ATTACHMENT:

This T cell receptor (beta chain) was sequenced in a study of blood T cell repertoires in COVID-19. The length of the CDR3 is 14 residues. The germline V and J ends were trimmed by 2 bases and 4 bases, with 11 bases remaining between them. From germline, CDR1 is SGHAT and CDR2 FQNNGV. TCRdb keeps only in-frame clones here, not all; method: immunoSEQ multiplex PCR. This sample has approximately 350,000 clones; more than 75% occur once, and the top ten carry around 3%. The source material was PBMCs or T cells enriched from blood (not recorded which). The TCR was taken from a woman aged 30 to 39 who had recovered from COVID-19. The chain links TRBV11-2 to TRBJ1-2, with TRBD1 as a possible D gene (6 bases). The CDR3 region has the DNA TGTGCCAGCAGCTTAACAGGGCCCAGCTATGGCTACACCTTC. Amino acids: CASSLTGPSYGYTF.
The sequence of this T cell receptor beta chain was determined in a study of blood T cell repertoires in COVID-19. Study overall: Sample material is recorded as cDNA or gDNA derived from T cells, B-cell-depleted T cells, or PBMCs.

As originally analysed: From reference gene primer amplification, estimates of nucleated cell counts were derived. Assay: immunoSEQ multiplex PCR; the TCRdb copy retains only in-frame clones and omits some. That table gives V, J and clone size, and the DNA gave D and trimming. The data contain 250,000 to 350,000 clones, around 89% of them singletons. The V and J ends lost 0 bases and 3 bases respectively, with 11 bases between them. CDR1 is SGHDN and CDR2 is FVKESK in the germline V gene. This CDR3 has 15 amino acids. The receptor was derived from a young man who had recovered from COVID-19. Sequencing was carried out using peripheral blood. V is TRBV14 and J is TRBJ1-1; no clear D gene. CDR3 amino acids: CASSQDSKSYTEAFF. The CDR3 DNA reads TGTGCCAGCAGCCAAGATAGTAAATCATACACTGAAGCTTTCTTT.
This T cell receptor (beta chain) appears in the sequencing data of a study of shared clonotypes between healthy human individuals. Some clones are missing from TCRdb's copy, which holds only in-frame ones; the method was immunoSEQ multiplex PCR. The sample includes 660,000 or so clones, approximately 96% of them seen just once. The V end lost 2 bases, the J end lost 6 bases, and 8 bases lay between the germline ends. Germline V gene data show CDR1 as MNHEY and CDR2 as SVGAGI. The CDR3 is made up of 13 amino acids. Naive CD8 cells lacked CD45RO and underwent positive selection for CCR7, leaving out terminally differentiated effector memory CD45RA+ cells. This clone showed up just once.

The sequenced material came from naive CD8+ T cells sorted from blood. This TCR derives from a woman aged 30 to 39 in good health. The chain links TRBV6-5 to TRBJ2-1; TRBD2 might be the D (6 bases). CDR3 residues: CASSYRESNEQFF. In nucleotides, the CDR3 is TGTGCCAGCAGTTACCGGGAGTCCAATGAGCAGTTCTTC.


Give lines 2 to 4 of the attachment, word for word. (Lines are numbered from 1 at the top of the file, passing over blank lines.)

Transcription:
The sequence of this T cell receptor beta chain was determined in a study of blood T cell repertoires in COVID-19. Study overall: Sample material is recorded as cDNA or gDNA derived from T cells, B-cell-depleted T cells, or PBMCs.

As originally analysed: From reference gene primer amplification, estimates of nucleated cell counts were derived. Assay: immunoSEQ multiplex PCR; the TCRdb copy retains only in-frame clones and omits some. That table gives V, J and clone size, and the DNA gave D and trimming. The data contain 250,000 to 350,000 clones, around 89% of them singletons. The V and J ends lost 0 bases and 3 bases respectively, with 11 bases between them. CDR1 is SGHDN and CDR2 is FVKESK in the germline V gene. This CDR3 has 15 amino acids. The receptor was derived from a young man who had recovered from COVID-19. Sequencing was carried out using peripheral blood. V is TRBV14 and J is TRBJ1-1; no clear D gene. CDR3 amino acids: CASSQDSKSYTEAFF. The CDR3 DNA reads TGTGCCAGCAGCCAAGATAGTAAATCATACACTGAAGCTTTCTTT.
This T cell receptor (beta chain) appears in the sequencing data of a study of shared clonotypes between healthy human individuals. Some clones are missing from TCRdb's copy, which holds only in-frame ones; the method was immunoSEQ multiplex PCR. The sample includes 660,000 or so clones, approximately 96% of them seen just once. The V end lost 2 bases, the J end lost 6 bases, and 8 bases lay between the germline ends. Germline V gene data show CDR1 as MNHEY and CDR2 as SVGAGI. The CDR3 is made up of 13 amino acids. Naive CD8 cells lacked CD45RO and underwent positive selection for CCR7, leaving out terminally differentiated effector memory CD45RA+ cells. This clone showed up just once.